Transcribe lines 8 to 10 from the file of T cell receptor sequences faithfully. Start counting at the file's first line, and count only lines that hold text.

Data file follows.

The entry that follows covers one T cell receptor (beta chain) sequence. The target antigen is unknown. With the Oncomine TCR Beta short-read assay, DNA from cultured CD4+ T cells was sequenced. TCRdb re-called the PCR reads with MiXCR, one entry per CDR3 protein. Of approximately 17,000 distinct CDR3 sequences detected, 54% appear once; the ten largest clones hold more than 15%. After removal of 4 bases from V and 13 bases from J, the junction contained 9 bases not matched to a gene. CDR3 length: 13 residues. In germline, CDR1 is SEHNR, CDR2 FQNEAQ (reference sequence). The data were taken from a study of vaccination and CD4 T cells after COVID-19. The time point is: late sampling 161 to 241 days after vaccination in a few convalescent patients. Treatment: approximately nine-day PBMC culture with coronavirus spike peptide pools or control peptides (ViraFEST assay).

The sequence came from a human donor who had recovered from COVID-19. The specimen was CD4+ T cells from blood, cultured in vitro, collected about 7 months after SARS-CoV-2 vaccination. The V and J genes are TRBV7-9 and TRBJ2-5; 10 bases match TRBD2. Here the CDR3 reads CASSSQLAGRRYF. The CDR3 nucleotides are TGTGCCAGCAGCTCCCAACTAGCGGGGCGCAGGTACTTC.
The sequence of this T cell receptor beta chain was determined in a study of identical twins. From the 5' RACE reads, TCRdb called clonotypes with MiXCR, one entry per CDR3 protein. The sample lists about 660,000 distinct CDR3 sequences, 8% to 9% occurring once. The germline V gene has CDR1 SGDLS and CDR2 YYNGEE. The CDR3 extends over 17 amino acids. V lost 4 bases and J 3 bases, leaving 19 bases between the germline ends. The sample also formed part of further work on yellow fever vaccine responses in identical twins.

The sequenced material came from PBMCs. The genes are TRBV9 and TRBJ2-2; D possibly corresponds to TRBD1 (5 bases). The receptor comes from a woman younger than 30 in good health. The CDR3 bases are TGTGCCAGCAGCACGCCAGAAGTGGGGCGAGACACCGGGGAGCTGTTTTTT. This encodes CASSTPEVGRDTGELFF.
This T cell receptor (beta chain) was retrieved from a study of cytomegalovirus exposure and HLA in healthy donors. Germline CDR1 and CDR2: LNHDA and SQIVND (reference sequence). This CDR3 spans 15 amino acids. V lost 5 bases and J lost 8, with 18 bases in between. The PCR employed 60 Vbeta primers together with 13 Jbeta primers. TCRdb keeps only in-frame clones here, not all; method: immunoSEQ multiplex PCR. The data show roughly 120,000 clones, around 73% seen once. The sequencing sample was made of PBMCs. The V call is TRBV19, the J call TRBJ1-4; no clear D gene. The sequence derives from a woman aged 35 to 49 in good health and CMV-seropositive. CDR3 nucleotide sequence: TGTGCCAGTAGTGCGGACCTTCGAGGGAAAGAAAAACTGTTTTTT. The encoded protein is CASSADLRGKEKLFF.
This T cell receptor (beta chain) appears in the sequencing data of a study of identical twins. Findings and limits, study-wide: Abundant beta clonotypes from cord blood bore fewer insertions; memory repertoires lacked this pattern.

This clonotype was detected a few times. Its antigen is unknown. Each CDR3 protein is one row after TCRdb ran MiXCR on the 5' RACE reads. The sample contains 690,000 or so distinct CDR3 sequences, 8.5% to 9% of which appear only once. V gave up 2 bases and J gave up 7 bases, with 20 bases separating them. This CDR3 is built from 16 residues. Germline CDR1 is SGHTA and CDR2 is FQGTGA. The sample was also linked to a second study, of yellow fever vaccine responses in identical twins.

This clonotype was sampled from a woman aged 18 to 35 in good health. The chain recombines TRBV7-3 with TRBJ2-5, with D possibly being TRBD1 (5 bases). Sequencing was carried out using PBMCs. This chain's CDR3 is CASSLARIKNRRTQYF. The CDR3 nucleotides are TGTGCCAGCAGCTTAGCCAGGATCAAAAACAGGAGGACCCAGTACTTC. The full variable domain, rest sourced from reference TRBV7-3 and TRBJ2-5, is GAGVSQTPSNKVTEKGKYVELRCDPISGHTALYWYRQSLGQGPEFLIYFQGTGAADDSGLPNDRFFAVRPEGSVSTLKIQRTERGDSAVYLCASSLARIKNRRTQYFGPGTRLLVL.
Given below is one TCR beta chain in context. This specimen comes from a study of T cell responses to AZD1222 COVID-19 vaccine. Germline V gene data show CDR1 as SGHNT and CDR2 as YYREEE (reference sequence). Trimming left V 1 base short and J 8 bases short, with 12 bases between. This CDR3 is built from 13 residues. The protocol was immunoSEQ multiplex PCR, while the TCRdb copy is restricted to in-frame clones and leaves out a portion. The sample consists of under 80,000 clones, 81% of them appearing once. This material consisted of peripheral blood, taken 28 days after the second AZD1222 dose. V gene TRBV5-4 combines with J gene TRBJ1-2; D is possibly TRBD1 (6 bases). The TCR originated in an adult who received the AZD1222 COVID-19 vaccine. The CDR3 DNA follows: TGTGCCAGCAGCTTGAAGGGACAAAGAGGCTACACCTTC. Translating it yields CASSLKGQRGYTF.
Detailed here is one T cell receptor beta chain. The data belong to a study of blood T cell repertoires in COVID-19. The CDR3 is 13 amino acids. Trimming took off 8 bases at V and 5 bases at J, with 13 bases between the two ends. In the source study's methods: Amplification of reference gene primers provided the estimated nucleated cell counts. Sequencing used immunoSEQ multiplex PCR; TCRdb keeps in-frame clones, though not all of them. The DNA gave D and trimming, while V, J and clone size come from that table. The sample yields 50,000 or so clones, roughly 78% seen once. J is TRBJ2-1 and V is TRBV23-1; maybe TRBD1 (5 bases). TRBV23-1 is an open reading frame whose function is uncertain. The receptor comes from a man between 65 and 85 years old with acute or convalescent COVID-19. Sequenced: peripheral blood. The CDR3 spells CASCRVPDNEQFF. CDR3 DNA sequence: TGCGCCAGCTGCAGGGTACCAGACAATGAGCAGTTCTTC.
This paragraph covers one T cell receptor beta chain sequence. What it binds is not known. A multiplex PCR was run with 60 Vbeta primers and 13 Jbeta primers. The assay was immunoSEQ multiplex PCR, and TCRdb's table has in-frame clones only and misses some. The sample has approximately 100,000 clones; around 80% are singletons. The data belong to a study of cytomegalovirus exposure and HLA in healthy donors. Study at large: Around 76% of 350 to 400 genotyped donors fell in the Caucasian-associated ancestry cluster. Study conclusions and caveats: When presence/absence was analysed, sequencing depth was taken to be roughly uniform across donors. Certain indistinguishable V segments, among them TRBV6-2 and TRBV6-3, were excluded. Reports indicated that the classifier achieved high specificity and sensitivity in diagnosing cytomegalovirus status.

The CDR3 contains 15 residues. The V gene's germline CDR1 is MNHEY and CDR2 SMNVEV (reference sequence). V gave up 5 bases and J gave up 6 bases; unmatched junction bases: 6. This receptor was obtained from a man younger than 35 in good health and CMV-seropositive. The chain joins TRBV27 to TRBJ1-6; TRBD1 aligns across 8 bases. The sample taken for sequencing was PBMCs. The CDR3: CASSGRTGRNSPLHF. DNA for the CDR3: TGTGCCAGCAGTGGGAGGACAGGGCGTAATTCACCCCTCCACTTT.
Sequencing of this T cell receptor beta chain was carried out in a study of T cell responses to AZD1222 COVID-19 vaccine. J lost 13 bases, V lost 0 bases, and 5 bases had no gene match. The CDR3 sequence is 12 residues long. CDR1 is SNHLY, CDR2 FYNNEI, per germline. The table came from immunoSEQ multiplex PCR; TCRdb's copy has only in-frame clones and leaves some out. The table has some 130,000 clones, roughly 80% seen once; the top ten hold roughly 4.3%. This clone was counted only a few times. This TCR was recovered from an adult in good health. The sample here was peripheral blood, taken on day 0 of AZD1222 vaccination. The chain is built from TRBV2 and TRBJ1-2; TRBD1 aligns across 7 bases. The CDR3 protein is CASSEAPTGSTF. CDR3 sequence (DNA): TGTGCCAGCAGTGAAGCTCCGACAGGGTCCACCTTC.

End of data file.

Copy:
This clonotype was sampled from a woman aged 18 to 35 in good health. The chain recombines TRBV7-3 with TRBJ2-5, with D possibly being TRBD1 (5 bases). Sequencing was carried out using PBMCs. This chain's CDR3 is CASSLARIKNRRTQYF. The CDR3 nucleotides are TGTGCCAGCAGCTTAGCCAGGATCAAAAACAGGAGGACCCAGTACTTC. The full variable domain, rest sourced from reference TRBV7-3 and TRBJ2-5, is GAGVSQTPSNKVTEKGKYVELRCDPISGHTALYWYRQSLGQGPEFLIYFQGTGAADDSGLPNDRFFAVRPEGSVSTLKIQRTERGDSAVYLCASSLARIKNRRTQYFGPGTRLLVL.
Given below is one TCR beta chain in context. This specimen comes from a study of T cell responses to AZD1222 COVID-19 vaccine. Germline V gene data show CDR1 as SGHNT and CDR2 as YYREEE (reference sequence). Trimming left V 1 base short and J 8 bases short, with 12 bases between. This CDR3 is built from 13 residues. The protocol was immunoSEQ multiplex PCR, while the TCRdb copy is restricted to in-frame clones and leaves out a portion. The sample consists of under 80,000 clones, 81% of them appearing once. This material consisted of peripheral blood, taken 28 days after the second AZD1222 dose. V gene TRBV5-4 combines with J gene TRBJ1-2; D is possibly TRBD1 (6 bases). The TCR originated in an adult who received the AZD1222 COVID-19 vaccine. The CDR3 DNA follows: TGTGCCAGCAGCTTGAAGGGACAAAGAGGCTACACCTTC. Translating it yields CASSLKGQRGYTF.
Detailed here is one T cell receptor beta chain. The data belong to a study of blood T cell repertoires in COVID-19. The CDR3 is 13 amino acids. Trimming took off 8 bases at V and 5 bases at J, with 13 bases between the two ends. In the source study's methods: Amplification of reference gene primers provided the estimated nucleated cell counts. Sequencing used immunoSEQ multiplex PCR; TCRdb keeps in-frame clones, though not all of them. The DNA gave D and trimming, while V, J and clone size come from that table. The sample yields 50,000 or so clones, roughly 78% seen once. J is TRBJ2-1 and V is TRBV23-1; maybe TRBD1 (5 bases). TRBV23-1 is an open reading frame whose function is uncertain. The receptor comes from a man between 65 and 85 years old with acute or convalescent COVID-19. Sequenced: peripheral blood. The CDR3 spells CASCRVPDNEQFF. CDR3 DNA sequence: TGCGCCAGCTGCAGGGTACCAGACAATGAGCAGTTCTTC.